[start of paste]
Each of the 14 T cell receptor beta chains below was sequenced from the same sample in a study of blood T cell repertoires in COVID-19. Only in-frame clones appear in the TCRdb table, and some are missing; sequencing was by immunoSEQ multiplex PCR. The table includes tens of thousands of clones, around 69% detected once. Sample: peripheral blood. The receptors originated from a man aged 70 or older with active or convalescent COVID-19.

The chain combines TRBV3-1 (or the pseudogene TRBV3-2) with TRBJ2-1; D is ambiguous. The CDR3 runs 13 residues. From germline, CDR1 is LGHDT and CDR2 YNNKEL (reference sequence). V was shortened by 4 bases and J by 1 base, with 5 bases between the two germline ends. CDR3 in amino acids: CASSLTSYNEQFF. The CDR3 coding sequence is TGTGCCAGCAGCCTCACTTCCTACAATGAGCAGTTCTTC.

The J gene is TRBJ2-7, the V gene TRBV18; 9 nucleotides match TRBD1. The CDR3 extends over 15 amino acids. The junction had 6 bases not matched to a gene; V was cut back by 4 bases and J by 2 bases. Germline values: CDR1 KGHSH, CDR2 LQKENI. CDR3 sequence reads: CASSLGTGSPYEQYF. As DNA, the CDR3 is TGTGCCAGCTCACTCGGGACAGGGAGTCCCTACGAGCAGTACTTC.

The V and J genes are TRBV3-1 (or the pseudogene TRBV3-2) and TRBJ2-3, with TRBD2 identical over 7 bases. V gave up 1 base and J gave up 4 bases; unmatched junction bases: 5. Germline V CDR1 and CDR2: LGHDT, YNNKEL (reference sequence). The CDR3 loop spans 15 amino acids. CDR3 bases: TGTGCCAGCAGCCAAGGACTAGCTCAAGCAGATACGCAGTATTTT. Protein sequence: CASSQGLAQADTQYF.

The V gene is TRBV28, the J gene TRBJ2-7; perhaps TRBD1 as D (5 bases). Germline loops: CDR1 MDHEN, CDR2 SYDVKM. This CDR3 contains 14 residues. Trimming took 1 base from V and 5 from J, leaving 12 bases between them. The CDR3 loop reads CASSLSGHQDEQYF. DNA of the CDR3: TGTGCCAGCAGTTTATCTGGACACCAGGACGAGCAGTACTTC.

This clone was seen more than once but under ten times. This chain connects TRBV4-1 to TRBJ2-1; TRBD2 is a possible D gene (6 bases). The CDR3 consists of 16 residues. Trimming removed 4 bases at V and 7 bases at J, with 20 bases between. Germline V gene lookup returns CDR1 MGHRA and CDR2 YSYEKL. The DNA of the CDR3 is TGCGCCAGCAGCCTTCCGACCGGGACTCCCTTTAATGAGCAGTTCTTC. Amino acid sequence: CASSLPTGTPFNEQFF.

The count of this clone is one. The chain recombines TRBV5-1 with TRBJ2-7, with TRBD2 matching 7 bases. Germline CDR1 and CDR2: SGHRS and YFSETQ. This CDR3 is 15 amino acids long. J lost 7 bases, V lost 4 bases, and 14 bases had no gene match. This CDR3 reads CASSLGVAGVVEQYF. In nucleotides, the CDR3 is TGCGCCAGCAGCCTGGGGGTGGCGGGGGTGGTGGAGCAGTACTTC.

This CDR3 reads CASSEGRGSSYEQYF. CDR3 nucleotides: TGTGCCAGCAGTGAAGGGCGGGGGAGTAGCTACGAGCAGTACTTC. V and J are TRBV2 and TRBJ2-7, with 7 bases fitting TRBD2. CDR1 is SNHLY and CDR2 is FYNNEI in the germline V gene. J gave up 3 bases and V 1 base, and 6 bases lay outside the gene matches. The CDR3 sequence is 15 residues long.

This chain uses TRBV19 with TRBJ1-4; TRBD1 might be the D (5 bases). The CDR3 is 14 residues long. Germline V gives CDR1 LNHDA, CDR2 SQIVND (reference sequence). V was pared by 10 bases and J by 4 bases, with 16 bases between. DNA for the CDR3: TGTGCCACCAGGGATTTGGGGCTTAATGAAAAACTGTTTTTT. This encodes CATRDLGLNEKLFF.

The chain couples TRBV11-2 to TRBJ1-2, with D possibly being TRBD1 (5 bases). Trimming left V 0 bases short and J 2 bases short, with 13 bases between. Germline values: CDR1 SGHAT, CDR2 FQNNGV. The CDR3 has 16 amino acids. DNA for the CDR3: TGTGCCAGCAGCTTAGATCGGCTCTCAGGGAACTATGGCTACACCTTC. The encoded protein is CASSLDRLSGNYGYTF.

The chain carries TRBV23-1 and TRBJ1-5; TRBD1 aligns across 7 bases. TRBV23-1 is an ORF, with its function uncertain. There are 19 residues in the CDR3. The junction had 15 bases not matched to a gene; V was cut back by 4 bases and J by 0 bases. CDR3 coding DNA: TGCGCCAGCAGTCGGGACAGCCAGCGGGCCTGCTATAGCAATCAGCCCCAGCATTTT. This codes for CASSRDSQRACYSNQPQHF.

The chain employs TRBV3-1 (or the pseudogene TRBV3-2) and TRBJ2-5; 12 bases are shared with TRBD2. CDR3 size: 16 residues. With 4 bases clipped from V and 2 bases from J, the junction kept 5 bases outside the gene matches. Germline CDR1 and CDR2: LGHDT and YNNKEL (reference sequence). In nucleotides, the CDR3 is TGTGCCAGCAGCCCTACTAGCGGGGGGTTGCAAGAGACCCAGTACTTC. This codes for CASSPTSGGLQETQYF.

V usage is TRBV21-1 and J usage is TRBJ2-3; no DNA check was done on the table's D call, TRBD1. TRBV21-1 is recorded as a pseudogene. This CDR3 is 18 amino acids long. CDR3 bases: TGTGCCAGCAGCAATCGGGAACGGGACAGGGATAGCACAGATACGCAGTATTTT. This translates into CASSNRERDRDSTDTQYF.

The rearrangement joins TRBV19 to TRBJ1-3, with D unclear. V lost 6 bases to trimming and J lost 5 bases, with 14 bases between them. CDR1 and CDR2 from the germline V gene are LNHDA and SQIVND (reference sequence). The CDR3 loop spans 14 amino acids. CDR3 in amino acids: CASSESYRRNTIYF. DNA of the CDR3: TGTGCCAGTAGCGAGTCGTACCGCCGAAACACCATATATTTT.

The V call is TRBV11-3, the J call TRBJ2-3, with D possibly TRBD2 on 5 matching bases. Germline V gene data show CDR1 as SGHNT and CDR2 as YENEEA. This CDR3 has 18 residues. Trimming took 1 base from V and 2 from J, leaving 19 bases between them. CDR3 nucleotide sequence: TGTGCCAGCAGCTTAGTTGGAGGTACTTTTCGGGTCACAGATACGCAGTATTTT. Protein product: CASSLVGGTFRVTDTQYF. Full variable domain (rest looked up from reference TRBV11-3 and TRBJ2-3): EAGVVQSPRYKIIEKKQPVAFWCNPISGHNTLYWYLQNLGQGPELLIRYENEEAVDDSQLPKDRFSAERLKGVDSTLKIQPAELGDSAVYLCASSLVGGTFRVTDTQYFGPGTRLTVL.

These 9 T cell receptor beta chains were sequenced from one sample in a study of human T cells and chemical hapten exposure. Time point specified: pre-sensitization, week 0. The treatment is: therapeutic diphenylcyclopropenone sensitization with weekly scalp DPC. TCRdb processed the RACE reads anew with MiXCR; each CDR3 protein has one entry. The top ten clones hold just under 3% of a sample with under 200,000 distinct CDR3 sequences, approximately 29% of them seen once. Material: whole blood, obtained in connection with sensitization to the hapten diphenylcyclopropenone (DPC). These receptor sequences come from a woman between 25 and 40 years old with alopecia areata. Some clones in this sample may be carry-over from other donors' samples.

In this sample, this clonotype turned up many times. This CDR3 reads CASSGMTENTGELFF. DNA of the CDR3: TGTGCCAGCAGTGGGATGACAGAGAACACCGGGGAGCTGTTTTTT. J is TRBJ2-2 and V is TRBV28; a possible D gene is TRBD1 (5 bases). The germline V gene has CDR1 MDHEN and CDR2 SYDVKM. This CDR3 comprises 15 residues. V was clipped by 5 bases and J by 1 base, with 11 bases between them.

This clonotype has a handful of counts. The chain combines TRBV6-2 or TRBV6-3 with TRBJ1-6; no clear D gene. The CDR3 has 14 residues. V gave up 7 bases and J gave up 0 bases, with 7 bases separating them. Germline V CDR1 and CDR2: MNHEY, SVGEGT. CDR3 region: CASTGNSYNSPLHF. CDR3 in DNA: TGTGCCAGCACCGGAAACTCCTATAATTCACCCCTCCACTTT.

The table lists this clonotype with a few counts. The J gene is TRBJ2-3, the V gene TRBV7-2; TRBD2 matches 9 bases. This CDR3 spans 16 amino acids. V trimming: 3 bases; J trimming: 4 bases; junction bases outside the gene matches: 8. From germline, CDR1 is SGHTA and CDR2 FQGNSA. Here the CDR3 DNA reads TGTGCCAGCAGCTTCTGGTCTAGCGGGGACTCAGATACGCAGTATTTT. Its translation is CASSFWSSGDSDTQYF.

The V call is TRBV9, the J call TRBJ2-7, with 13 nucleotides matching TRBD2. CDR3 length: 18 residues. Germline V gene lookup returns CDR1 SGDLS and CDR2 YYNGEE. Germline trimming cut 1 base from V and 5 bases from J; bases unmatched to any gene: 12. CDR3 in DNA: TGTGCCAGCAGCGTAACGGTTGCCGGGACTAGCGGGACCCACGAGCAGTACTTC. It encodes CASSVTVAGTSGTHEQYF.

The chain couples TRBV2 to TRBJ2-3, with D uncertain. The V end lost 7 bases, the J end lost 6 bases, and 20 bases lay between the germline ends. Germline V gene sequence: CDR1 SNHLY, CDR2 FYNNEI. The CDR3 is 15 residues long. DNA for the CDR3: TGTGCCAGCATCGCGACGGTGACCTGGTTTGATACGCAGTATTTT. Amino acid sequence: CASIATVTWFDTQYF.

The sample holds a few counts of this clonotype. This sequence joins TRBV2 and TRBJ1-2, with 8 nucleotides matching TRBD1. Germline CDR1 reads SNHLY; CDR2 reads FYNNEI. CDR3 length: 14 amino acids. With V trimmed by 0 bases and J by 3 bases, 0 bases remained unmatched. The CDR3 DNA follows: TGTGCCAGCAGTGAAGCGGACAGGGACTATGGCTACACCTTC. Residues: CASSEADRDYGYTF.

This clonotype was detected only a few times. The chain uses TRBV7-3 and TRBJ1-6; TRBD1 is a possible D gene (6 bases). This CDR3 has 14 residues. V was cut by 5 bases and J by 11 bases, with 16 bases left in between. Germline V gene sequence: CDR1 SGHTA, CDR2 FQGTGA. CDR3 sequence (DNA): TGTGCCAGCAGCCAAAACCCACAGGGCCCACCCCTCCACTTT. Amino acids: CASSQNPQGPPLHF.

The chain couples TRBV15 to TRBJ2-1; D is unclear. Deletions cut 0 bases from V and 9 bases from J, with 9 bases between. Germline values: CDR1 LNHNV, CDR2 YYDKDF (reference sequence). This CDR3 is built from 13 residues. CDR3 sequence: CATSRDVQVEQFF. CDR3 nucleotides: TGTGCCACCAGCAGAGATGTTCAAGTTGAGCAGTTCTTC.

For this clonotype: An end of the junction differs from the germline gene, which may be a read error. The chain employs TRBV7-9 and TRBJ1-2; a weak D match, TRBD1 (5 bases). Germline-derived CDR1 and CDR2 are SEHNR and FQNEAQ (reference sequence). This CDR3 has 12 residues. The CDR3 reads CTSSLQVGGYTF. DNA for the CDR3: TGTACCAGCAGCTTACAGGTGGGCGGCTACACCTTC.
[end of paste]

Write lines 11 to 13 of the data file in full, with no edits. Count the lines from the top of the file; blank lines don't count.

The chain carries TRBV23-1 and TRBJ1-5; TRBD1 aligns across 7 bases. TRBV23-1 is an ORF, with its function uncertain. There are 19 residues in the CDR3. The junction had 15 bases not matched to a gene; V was cut back by 4 bases and J by 0 bases. CDR3 coding DNA: TGCGCCAGCAGTCGGGACAGCCAGCGGGCCTGCTATAGCAATCAGCCCCAGCATTTT. This codes for CASSRDSQRACYSNQPQHF.

The chain employs TRBV3-1 (or the pseudogene TRBV3-2) and TRBJ2-5; 12 bases are shared with TRBD2. CDR3 size: 16 residues. With 4 bases clipped from V and 2 bases from J, the junction kept 5 bases outside the gene matches. Germline CDR1 and CDR2: LGHDT and YNNKEL (reference sequence). In nucleotides, the CDR3 is TGTGCCAGCAGCCCTACTAGCGGGGGGTTGCAAGAGACCCAGTACTTC. This codes for CASSPTSGGLQETQYF.

V usage is TRBV21-1 and J usage is TRBJ2-3; no DNA check was done on the table's D call, TRBD1. TRBV21-1 is recorded as a pseudogene. This CDR3 is 18 amino acids long. CDR3 bases: TGTGCCAGCAGCAATCGGGAACGGGACAGGGATAGCACAGATACGCAGTATTTT. This translates into CASSNRERDRDSTDTQYF.